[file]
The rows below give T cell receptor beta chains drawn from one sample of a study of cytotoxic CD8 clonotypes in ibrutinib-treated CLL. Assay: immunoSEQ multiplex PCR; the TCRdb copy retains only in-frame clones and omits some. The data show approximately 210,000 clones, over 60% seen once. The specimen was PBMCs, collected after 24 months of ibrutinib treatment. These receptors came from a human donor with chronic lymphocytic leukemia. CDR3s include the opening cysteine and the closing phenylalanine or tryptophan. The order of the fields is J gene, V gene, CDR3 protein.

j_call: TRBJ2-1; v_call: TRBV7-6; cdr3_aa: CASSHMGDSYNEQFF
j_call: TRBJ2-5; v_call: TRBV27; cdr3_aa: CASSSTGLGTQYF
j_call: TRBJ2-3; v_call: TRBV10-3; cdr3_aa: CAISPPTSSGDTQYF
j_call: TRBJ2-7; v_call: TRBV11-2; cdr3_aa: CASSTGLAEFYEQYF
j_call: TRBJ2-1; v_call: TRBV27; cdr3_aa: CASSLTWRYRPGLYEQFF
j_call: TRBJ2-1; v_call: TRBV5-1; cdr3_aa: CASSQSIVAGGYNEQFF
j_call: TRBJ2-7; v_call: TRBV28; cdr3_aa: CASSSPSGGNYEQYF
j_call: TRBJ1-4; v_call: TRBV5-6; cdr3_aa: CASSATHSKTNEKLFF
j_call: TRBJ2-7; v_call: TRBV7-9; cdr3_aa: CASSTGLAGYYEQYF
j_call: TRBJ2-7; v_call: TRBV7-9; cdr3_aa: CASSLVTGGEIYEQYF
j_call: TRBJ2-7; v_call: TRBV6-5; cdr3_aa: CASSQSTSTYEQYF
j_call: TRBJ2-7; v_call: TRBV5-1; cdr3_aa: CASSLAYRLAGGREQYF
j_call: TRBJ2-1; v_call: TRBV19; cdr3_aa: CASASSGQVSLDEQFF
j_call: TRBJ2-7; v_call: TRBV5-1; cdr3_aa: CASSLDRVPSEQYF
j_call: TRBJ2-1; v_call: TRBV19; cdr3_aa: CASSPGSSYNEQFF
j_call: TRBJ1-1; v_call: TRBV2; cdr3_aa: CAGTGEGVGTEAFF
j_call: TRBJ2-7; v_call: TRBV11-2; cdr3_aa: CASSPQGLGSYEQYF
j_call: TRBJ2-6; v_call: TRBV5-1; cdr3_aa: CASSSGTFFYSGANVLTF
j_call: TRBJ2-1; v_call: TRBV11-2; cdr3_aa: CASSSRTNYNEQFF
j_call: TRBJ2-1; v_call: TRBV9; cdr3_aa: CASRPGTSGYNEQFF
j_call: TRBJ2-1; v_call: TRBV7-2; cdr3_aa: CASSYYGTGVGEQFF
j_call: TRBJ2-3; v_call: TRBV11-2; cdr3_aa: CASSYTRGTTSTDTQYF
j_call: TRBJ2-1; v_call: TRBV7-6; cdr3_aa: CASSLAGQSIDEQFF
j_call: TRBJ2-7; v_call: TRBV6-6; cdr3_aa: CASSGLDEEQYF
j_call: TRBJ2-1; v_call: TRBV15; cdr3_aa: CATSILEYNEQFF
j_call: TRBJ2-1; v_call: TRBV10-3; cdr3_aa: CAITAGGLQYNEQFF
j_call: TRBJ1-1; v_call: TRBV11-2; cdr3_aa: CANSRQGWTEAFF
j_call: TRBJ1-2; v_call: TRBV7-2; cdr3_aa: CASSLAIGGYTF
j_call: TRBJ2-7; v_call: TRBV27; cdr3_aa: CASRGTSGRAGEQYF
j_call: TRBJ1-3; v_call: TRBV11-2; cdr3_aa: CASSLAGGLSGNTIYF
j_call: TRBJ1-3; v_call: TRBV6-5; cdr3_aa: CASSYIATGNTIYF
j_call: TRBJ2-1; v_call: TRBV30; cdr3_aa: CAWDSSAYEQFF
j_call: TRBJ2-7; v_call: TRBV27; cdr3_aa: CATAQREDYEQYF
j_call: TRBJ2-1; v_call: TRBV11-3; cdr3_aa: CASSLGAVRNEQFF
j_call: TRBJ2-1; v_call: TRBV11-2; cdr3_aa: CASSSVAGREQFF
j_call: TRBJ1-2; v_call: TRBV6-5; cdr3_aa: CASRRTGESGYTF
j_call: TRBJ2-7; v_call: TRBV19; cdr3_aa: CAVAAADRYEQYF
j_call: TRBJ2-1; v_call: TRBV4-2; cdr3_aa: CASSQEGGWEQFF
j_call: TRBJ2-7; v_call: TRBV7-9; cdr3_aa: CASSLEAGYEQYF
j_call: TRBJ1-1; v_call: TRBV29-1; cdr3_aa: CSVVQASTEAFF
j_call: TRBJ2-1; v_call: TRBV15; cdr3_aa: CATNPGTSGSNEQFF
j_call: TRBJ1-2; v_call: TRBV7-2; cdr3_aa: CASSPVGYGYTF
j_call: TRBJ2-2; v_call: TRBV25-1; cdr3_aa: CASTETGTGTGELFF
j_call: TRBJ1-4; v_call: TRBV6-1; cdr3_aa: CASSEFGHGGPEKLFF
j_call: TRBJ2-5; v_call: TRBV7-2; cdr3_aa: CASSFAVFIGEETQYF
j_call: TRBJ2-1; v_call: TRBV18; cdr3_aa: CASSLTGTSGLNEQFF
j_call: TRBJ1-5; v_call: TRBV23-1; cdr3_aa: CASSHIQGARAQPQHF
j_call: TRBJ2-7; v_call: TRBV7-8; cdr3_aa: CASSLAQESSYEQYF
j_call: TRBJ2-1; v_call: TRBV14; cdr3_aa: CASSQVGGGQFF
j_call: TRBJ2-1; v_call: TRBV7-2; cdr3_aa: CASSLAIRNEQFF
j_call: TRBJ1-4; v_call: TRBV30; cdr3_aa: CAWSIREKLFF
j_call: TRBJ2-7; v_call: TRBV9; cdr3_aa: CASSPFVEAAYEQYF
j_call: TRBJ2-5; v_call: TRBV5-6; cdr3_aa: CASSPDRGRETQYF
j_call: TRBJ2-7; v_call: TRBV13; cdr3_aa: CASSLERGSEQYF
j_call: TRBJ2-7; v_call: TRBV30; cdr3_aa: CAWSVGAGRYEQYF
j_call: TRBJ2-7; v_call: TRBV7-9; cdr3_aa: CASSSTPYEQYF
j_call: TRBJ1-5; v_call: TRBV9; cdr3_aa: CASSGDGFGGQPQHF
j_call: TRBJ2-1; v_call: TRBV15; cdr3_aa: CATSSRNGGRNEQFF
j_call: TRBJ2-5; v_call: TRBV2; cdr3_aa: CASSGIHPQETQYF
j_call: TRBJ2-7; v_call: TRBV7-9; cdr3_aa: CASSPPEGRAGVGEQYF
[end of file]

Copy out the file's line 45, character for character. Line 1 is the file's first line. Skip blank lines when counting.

j_call: TRBJ1-4; v_call: TRBV6-1; cdr3_aa: CASSEFGHGGPEKLFF